, a celebrated critic, chronologer, antiquary, and grammarian, for such Priscian calls him, | flourished at Rome in the time of Alexander Severus, and is supposed to have been of the Martian family. His talents as a grammarian appear only in his book “concerning Accents,” frequently cited by Sidonius Apollinaris, and other things, which are lost; and not in his “De die jiatali,” which is the only piece remaining of him. This treatise was written about the year 238, and dedicated to Quintus Cerellius, a Roman of the equestrian order, of whom he speaks very highly in his 15th chapter. Vossius, in one place, calls this “a little book of gold;” and, in another, declares it to be “a most learned work, and of the highest use and importance to chronologers, since it connects and determines with great exactness some principal aeras in history.” It is however a work of a miscellaneous nature, and treats of antiquities as well as chronology. It was printed at Hamburgh in 1614, with a commentary by Lindenbrog, whose notes were adopted afterwards in an edition printed at Cambridge, in 1695; and there is an edition by Havercamp, 1743, reprinted at Leyden, 1767, 8vo. Sir John Hawkins has translated Censorinus’s remarks on music, which are curious. 1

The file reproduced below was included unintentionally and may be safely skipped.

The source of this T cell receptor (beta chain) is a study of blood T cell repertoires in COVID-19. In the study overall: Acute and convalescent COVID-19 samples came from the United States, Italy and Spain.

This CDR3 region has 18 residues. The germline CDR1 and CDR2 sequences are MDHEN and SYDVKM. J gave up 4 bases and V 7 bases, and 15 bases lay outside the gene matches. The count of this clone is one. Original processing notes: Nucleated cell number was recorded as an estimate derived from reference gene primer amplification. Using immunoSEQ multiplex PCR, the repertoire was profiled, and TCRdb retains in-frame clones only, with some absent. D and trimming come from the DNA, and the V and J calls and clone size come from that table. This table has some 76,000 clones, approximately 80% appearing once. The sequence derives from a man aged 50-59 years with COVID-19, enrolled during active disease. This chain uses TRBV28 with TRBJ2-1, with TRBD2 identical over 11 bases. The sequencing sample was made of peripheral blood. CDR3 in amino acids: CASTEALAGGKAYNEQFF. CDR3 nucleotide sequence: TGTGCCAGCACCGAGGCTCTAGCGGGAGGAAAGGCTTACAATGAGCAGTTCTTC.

Moreri.—Dict. Hist.—Hawkins’s Hist, of Music.—Saxii Onmasticon.